• Doria A
      • Shinar Y
      • Livneh A
      • Adler Y
      • Shoenfeld Y
      • Mauri F
      • Palmieri G
      • Spodick DH.
      Long-term outcomes in difficult-to-treat patients with recurrent pericarditis.
      ,
      • Brucato A
      • Brambilla G
      • Adler Y
      • Spodick DH
      • Canesi B.
      Therapy for recurrent acute pericarditis: a rheumatological solution?.
      ].

      7. New guidelines for old drugs

      NSAIDs and ASA at the maximum dose tolerated by the patient is envisaged in AP and RP until complete regression of the symptoms. The therapeutic schemes propose, for example, ibuprofen orally till 800mg every 8 hours, or ASA 500 mg-1 g every 6-8 hours or indomethacin 25-50mg every 8 hours. If the patient is hospitalized and severely ill, these drugs may be given intravenously, e.g. indomethacin 100mg intravenously over 24 hours [
      • Adler Y
      • Charron P
      • Imazio M
      • Badano L
      • Barón-Esquivias G
      • Bogaert J
      • Brucato A
      • Gueret P
      • Klingel K
      • Lionis C
      • Maisch B
      • Mayosi B
      • Pavie A
      • Ristic AD
      • Sabaté Tenas M
      • Seferovic P
      • Swedberg K
      • Tomkowski W
      ESC Scientific Document Group
      2015 ESC Guidelines for the diagnosis and management of pericardial diseases.
      ].
      Colchicine, also inhibits the inflammasome and is added to NSAIDs or ASA because it decreases relapses by 25% -50% [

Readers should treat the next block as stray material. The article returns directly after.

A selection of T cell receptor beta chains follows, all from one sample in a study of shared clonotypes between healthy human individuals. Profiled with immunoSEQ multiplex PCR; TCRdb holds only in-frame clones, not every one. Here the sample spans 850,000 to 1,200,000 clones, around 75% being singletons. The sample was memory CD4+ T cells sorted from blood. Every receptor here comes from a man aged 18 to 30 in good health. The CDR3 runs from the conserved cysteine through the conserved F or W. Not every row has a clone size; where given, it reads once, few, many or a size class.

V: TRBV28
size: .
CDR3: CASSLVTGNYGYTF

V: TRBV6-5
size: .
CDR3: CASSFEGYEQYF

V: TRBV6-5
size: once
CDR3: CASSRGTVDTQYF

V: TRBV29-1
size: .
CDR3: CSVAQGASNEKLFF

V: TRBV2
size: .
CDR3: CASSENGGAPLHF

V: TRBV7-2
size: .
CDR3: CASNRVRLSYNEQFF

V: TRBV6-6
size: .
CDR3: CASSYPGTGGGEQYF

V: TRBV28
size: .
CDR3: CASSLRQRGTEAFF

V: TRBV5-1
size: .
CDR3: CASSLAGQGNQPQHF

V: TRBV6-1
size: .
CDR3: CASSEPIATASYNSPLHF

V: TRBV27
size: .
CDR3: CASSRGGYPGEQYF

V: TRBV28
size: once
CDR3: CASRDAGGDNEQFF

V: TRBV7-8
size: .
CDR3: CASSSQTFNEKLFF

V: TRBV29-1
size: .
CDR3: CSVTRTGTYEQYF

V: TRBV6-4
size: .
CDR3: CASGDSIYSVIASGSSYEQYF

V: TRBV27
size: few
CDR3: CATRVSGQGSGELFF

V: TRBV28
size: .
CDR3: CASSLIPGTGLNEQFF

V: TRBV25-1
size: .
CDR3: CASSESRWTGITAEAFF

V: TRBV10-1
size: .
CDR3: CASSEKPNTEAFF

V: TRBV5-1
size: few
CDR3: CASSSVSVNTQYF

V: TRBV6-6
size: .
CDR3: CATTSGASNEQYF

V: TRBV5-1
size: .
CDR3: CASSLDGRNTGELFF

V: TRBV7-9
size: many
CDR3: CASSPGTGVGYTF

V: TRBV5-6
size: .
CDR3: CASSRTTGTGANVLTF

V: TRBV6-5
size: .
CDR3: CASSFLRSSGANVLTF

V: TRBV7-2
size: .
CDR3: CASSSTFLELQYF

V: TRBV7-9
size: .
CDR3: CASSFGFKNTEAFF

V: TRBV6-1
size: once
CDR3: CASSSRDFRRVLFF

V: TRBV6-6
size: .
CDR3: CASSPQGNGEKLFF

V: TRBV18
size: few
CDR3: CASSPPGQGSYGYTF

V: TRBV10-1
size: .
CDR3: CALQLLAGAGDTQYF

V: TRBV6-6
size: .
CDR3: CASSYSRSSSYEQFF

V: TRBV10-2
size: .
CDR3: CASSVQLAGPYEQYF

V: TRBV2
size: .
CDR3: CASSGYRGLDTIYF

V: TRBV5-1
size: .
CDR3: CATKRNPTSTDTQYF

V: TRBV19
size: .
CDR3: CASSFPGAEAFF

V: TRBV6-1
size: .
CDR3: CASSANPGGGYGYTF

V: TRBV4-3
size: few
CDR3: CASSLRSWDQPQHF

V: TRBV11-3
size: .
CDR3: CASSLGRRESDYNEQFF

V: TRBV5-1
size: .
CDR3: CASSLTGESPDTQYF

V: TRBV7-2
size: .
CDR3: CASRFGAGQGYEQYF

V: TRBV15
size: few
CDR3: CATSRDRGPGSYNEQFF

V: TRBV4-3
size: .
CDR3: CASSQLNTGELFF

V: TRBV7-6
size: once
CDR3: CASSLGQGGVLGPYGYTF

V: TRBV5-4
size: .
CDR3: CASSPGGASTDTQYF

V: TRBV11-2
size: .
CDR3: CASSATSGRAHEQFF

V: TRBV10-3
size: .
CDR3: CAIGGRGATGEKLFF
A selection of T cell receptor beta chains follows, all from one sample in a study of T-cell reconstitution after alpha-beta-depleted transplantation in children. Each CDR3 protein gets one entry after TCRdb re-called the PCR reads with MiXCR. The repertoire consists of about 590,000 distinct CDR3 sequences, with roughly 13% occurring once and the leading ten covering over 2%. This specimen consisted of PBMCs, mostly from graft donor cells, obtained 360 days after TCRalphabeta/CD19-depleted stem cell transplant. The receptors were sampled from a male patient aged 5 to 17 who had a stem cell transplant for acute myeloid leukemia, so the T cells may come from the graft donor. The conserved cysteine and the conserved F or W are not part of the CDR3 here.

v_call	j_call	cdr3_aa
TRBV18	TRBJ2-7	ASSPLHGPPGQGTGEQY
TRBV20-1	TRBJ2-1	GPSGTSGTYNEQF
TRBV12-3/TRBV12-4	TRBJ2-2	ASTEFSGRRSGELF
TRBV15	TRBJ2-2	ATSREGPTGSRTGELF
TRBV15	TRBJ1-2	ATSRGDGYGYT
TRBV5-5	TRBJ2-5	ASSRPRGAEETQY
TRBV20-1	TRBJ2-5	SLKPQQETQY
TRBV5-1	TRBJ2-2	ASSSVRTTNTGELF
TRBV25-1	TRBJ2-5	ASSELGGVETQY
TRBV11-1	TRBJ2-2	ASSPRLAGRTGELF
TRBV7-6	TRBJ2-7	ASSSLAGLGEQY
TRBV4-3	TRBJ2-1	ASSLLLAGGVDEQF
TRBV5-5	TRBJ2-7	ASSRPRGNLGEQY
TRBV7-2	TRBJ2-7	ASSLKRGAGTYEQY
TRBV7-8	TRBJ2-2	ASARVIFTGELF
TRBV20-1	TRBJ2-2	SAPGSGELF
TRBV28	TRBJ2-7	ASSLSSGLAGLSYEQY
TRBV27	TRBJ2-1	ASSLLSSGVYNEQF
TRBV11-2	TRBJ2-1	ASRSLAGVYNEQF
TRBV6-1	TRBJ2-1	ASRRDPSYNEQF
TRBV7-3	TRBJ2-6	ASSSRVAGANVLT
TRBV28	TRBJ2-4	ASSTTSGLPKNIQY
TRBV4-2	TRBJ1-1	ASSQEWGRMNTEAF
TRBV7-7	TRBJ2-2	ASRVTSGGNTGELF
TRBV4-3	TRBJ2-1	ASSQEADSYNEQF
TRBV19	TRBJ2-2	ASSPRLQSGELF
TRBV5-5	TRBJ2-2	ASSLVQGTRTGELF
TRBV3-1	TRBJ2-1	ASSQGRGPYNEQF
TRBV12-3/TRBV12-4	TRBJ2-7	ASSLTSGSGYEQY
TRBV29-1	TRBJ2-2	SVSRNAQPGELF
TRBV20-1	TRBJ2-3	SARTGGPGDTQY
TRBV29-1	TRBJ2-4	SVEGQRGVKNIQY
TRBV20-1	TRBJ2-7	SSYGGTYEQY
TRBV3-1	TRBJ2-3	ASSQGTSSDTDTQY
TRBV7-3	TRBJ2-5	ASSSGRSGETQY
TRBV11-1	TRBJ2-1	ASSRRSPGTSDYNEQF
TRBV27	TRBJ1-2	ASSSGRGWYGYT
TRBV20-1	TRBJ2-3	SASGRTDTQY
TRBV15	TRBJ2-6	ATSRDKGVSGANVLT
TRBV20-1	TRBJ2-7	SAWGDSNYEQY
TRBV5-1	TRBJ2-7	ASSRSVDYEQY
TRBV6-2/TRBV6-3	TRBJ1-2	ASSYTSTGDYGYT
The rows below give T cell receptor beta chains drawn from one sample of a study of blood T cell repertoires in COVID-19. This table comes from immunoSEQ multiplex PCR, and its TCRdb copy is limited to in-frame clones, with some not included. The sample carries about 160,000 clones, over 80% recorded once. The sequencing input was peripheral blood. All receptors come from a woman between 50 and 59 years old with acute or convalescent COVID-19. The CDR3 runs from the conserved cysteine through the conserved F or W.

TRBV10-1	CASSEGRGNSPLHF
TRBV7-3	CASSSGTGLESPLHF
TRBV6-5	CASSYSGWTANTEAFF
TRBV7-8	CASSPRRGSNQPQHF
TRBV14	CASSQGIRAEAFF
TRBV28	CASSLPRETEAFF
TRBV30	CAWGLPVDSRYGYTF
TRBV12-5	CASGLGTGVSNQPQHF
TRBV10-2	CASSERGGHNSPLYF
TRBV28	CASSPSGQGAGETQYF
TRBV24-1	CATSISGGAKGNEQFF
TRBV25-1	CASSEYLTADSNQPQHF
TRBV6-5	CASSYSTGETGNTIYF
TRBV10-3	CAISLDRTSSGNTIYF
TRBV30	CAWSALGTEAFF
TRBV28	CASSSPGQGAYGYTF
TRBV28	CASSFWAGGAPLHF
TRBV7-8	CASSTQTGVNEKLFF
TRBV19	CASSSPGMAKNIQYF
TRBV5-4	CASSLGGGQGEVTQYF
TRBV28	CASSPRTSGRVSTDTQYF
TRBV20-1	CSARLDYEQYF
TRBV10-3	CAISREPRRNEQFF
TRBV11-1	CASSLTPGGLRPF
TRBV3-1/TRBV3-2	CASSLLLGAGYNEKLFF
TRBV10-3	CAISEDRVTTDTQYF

• Liantinioti G
      • Argyris AA
      Protogerou AD, Vlachoyiannopoulos P. The Role of Colchicine in the Treatment of Autoinflammatory Diseases.
      ,
      • Leung YY
      • Yao Hui LL
      • Kraus VB
      • Colchicine
      Update on mechanisms of action and therapeutic uses.
      ,
      • Vecchiè A
      • Dell M
      • Mbualungu J
      • Ho AC
      • Van Tassell B
      • Abbate A.
      Recurrent pericarditis: an update on diagnosis and management.
      ,
      • Papageorgiou N
      • Briasoulis A
      • Lazaros G
      • Imazio M
      • Tousoulis D.
      Colchicine for prevention and treatment of cardiac diseases: A meta-analysis.
      ,
      • Leung YY
      • Yao Hui LL
      • Kraus VB
      Colchicine–Update on mechanisms of action and therapeutic uses.
      ,
      • Bonaventura A
      • Montecucco F.
      Inflammation and pericarditis: Are neutrophils actors behind the scenes?.
      ,
      • Imazio M
      • Nidorf M.
      Colchicine and the heart.
      ,
      • Cacoub P
      • Marques C.
      Acute recurrent pericarditis: from pathophysiology towards new treatment strategy.
      ,
      • Lutschinger LL
      • Rigopoulos AG
      • Schlattmann P
      • Matiakis M
      • Sedding D
      • Schulze PC
      Noutsias M. Meta-analysis for the value of colchicine for the therapy of pericarditis and of postpericardiotomy syndrome.
      ]. Low-doses are recommended for at least 6 months: 0.5 mg twice daily in patients with body weight greater than 70 kg or 0.5 mg/day for patients with body weight <70 kg [